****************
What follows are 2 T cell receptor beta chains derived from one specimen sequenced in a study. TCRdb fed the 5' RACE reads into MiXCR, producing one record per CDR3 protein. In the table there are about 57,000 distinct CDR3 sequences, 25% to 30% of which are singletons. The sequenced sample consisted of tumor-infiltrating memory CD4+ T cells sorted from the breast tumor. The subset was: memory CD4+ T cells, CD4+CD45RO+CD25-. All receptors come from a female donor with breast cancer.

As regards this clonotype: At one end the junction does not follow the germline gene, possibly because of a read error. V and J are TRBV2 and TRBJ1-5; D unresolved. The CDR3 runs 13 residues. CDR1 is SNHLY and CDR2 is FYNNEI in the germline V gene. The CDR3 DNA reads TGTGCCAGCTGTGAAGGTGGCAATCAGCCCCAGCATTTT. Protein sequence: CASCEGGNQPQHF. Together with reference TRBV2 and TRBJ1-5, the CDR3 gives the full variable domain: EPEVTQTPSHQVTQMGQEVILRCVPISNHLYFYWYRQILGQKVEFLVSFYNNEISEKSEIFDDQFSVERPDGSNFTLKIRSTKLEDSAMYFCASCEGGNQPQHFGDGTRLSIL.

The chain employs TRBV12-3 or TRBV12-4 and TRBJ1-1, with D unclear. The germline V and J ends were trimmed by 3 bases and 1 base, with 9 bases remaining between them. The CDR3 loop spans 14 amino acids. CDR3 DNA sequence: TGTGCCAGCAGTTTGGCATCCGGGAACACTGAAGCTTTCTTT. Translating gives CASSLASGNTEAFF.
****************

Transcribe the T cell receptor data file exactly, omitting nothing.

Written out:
What follows are 2 T cell receptor beta chains derived from one specimen sequenced in a study. TCRdb fed the 5' RACE reads into MiXCR, producing one record per CDR3 protein. In the table there are about 57,000 distinct CDR3 sequences, 25% to 30% of which are singletons. The sequenced sample consisted of tumor-infiltrating memory CD4+ T cells sorted from the breast tumor. The subset was: memory CD4+ T cells, CD4+CD45RO+CD25-. All receptors come from a female donor with breast cancer.

As regards this clonotype: At one end the junction does not follow the germline gene, possibly because of a read error. V and J are TRBV2 and TRBJ1-5; D unresolved. The CDR3 runs 13 residues. CDR1 is SNHLY and CDR2 is FYNNEI in the germline V gene. The CDR3 DNA reads TGTGCCAGCTGTGAAGGTGGCAATCAGCCCCAGCATTTT. Protein sequence: CASCEGGNQPQHF. Together with reference TRBV2 and TRBJ1-5, the CDR3 gives the full variable domain: EPEVTQTPSHQVTQMGQEVILRCVPISNHLYFYWYRQILGQKVEFLVSFYNNEISEKSEIFDDQFSVERPDGSNFTLKIRSTKLEDSAMYFCASCEGGNQPQHFGDGTRLSIL.

The chain employs TRBV12-3 or TRBV12-4 and TRBJ1-1, with D unclear. The germline V and J ends were trimmed by 3 bases and 1 base, with 9 bases remaining between them. The CDR3 loop spans 14 amino acids. CDR3 DNA sequence: TGTGCCAGCAGTTTGGCATCCGGGAACACTGAAGCTTTCTTT. Translating gives CASSLASGNTEAFF.